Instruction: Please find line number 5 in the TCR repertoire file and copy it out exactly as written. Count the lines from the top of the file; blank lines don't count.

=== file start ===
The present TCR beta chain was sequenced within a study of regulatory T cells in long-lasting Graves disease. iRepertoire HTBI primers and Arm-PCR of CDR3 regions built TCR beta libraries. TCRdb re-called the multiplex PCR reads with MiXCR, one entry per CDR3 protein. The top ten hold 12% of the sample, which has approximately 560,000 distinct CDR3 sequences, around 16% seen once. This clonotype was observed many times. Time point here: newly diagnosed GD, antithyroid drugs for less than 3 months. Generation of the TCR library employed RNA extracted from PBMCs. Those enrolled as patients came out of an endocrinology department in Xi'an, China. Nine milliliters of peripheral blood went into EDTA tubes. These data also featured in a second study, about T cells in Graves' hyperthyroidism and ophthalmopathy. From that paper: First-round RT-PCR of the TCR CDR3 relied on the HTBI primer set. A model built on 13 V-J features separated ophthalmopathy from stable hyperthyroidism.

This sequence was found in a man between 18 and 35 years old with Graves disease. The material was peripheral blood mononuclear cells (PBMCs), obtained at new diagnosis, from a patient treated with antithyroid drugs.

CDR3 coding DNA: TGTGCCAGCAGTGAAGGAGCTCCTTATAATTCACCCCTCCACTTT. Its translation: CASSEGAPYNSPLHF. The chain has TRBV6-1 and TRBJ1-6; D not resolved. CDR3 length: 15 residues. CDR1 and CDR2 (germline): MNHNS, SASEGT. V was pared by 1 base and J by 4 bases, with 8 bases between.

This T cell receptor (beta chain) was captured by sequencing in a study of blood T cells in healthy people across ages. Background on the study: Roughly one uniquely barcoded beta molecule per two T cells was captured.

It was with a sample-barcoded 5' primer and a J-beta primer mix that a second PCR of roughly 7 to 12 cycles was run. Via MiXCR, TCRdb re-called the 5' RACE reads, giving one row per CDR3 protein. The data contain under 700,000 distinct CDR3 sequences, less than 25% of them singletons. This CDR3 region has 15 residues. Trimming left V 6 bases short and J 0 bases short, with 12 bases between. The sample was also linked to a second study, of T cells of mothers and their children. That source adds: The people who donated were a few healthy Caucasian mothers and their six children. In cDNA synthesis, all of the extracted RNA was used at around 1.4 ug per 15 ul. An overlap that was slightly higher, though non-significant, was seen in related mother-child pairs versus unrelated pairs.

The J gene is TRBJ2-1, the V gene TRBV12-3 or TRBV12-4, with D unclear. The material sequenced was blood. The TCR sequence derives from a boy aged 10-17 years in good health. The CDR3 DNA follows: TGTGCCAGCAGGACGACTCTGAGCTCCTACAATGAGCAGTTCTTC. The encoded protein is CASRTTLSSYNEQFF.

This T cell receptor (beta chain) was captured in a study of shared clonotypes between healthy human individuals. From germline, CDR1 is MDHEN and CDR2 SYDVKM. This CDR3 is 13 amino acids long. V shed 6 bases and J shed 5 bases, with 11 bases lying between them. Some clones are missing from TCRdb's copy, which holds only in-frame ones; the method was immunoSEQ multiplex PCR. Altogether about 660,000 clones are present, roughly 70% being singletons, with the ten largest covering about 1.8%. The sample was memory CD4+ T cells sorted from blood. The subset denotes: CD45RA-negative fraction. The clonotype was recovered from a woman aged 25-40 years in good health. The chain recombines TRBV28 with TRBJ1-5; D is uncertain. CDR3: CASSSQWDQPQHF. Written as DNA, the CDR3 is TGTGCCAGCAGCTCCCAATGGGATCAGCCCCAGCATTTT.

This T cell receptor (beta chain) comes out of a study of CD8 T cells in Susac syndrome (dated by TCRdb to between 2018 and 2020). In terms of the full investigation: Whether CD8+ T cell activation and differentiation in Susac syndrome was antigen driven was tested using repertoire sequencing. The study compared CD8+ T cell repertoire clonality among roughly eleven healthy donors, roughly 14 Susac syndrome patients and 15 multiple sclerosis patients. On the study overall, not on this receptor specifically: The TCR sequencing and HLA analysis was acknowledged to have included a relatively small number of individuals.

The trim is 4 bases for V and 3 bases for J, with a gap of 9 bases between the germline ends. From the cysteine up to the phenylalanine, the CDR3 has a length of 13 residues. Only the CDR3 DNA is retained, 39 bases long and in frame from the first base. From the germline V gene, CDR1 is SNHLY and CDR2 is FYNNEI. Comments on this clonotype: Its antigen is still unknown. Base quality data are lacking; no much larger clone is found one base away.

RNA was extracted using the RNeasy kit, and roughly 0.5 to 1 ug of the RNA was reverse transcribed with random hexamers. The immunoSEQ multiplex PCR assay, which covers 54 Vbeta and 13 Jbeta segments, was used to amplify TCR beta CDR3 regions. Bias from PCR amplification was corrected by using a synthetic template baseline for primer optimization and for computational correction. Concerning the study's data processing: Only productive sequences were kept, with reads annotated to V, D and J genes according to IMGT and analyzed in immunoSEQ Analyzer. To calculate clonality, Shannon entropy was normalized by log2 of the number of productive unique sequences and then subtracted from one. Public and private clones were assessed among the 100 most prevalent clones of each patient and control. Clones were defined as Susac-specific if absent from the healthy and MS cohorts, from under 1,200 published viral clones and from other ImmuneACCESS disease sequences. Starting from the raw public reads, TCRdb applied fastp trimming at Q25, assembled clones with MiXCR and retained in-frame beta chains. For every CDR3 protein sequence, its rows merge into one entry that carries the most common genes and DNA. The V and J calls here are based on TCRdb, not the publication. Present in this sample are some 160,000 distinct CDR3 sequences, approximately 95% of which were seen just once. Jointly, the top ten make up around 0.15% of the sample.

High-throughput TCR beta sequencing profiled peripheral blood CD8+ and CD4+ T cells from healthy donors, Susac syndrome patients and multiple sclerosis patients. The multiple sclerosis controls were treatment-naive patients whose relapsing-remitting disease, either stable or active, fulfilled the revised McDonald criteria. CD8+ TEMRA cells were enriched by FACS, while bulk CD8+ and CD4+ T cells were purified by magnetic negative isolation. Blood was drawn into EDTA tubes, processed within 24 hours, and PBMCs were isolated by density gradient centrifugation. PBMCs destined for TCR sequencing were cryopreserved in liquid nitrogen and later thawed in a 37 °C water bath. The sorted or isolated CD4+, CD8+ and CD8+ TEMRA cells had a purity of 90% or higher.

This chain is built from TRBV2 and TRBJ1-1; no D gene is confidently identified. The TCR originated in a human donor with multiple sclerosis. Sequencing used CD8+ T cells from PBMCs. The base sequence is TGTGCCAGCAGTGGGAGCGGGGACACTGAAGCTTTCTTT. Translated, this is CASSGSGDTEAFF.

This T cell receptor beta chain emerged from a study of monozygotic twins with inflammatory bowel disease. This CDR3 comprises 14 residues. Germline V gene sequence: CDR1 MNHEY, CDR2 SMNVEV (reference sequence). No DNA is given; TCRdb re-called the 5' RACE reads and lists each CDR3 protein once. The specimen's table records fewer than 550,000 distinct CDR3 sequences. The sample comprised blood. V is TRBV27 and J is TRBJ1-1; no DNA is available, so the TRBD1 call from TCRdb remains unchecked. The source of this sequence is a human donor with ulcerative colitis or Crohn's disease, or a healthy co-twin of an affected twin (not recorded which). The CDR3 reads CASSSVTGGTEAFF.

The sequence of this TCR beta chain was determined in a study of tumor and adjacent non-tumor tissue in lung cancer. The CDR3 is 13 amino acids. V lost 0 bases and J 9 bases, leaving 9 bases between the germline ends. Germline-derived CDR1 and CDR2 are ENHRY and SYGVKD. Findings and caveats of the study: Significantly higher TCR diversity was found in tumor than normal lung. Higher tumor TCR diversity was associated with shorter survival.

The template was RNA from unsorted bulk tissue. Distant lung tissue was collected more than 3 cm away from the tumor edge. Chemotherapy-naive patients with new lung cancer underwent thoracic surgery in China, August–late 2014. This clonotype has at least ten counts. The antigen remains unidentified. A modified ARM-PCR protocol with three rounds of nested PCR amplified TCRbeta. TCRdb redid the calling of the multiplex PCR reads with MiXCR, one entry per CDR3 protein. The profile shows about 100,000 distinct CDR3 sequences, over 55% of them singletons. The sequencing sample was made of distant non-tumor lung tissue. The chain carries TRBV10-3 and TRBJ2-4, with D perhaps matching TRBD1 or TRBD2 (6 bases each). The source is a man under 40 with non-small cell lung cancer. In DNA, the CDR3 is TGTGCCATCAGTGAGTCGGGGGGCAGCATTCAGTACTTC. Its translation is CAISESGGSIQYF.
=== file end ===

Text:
It was with a sample-barcoded 5' primer and a J-beta primer mix that a second PCR of roughly 7 to 12 cycles was run. Via MiXCR, TCRdb re-called the 5' RACE reads, giving one row per CDR3 protein. The data contain under 700,000 distinct CDR3 sequences, less than 25% of them singletons. This CDR3 region has 15 residues. Trimming left V 6 bases short and J 0 bases short, with 12 bases between. The sample was also linked to a second study, of T cells of mothers and their children. That source adds: The people who donated were a few healthy Caucasian mothers and their six children. In cDNA synthesis, all of the extracted RNA was used at around 1.4 ug per 15 ul. An overlap that was slightly higher, though non-significant, was seen in related mother-child pairs versus unrelated pairs.